More often than not, the authors I work with have questions about the purpose, use and how to purchase an International Book Standard Number (ISBN). I’ve found that many authors confuse the ISBN with the Bookland EAN barcode that goes on the back cover of printed books, thinking they are the same thing. They are also confused about whether they need to buy their own ISBN or if they should just use the free ISBN that some print-on-demand companies offer. If you fall into any of the these categories of confusion, I’m here to help.
About the ISBN
The ISBN became an international standard in the 1970s to solve the issue of it being difficult to locate a particular book since titles and author names can overlap. It allows each version of a published book to have its own unique identifier making it easier to track. The information associated with your ISBN includes your title, author name / publisher name, price and more.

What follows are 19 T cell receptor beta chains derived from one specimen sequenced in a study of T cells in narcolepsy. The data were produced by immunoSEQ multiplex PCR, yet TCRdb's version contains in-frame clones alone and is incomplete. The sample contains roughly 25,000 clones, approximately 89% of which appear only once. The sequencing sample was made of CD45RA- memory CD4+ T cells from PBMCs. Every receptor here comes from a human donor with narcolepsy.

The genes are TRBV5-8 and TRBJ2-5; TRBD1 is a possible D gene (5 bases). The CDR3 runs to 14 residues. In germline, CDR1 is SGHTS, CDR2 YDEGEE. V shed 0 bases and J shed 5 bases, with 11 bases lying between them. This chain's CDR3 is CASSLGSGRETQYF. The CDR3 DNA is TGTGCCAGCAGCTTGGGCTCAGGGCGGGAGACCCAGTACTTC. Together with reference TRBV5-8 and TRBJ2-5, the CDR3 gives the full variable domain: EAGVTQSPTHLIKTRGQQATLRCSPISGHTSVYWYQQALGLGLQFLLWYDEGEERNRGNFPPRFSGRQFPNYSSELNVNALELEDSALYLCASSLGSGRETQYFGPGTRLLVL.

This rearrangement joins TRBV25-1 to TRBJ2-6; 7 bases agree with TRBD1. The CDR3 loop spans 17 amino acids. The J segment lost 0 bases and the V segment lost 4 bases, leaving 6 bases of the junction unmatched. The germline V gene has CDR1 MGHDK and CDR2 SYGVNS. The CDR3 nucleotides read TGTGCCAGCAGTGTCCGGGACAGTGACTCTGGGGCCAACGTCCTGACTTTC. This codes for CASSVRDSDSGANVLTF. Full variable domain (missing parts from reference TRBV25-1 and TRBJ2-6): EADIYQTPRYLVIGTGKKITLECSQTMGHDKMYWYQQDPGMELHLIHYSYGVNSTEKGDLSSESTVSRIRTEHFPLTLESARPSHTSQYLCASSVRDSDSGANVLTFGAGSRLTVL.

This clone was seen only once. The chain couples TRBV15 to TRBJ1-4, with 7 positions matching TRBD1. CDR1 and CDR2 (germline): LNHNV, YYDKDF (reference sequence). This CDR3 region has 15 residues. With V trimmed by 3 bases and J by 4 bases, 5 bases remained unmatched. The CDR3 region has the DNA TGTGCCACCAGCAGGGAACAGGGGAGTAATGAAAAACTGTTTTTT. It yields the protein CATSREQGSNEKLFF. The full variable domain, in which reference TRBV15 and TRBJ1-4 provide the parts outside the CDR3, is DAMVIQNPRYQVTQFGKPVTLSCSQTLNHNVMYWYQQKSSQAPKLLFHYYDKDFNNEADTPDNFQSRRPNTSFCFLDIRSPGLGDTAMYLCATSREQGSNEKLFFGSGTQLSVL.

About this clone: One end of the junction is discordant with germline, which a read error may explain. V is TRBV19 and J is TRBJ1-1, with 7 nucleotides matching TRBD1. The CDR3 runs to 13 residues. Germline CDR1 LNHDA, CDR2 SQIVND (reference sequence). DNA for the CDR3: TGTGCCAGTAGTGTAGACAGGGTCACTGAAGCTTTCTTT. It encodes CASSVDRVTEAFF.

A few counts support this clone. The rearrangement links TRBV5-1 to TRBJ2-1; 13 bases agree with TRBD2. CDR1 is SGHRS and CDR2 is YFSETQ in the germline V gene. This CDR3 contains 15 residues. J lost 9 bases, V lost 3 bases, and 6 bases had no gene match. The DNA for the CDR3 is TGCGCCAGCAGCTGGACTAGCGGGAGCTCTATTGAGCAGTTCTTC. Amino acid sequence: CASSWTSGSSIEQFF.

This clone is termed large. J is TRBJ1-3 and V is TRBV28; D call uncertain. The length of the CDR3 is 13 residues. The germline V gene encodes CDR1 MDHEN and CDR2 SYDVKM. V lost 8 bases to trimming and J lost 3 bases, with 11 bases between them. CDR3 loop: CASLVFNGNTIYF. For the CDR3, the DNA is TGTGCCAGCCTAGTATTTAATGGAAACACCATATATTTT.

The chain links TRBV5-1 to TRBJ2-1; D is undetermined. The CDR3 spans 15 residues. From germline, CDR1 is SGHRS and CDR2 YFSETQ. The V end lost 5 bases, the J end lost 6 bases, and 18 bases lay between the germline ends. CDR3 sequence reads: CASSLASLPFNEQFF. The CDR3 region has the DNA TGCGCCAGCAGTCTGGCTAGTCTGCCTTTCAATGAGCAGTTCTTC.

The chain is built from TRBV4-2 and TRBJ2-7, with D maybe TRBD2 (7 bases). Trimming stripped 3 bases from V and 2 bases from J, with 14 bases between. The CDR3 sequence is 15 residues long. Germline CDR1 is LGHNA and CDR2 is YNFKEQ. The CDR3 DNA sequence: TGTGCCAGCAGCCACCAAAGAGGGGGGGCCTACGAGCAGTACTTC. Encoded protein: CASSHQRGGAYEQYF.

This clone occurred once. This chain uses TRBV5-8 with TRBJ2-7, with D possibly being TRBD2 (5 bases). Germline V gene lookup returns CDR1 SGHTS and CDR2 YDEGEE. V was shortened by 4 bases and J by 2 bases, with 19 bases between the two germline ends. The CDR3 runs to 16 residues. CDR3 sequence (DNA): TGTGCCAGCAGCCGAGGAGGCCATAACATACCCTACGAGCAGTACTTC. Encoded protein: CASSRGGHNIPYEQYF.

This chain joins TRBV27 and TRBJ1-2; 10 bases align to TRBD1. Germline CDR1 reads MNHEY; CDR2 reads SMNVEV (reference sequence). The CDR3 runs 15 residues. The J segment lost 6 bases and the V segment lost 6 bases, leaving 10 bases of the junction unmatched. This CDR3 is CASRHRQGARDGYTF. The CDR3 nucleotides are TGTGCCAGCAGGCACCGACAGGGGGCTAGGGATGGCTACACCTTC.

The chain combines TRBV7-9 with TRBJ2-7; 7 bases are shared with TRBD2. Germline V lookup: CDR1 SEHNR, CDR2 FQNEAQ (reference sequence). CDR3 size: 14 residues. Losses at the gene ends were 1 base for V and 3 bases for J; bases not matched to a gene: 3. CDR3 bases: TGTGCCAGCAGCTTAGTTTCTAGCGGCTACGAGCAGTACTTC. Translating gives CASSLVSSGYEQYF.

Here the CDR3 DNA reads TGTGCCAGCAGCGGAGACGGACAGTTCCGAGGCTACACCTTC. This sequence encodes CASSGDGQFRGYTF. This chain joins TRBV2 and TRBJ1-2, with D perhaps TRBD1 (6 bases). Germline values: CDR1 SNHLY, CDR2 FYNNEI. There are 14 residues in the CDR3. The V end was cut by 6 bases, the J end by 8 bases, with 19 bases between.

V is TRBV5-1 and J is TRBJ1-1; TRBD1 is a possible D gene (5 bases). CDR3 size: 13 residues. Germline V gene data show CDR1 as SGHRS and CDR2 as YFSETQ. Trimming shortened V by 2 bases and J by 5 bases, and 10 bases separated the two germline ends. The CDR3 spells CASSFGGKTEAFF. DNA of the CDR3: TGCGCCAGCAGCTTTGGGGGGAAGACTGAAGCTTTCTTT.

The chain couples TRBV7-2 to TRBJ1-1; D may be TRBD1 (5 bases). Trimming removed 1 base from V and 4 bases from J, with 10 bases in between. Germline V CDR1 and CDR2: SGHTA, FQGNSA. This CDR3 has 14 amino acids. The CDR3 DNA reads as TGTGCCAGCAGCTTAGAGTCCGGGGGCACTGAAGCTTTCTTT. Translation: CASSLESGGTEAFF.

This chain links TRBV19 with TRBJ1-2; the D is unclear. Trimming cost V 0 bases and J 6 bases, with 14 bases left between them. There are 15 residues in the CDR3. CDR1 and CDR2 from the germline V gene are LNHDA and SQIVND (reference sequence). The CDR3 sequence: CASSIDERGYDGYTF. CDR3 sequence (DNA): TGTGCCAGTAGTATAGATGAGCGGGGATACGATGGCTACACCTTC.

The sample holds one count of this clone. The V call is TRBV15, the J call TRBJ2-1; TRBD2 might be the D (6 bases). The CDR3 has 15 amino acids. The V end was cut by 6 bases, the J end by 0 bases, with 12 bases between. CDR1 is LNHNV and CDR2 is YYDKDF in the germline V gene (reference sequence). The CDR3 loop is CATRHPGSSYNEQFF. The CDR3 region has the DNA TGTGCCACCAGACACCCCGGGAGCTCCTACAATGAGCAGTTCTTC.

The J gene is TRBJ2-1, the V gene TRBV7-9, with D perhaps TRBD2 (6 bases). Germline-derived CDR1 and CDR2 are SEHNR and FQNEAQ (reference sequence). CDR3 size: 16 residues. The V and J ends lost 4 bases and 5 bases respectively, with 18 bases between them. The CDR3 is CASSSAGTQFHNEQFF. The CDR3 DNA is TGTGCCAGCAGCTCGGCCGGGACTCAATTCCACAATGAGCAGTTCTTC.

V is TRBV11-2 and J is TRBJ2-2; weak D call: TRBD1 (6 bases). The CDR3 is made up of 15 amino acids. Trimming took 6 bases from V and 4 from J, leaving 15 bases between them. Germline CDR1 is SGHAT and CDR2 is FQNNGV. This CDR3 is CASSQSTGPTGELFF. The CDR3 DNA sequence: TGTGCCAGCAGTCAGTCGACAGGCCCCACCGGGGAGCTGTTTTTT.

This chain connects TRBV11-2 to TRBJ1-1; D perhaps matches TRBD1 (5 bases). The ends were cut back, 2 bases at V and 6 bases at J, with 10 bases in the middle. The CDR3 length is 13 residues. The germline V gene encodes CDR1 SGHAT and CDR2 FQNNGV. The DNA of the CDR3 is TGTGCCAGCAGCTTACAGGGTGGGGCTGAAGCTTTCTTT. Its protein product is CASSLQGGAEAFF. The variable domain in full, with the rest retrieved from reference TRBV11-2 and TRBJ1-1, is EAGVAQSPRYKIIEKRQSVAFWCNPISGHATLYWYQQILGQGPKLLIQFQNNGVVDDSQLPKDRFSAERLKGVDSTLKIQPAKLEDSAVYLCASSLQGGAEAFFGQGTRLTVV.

Who needs an ISBN?
If you plan to publish and sell your book through any retail channels, you will need an ISBN.
You don’t need an ISBN if you are planning to create the book for private use only. This could include:
- Personal publications: ex) recipes, family history, photo book
- Workbooks for seminars or presentations
- Training manuals, handbooks or other material for internal use within a company
- Books or materials that are only intended as incentives or for giveaways
However, if you plan to eventually publish it for commercial use, you’ll need an ISBN at that time.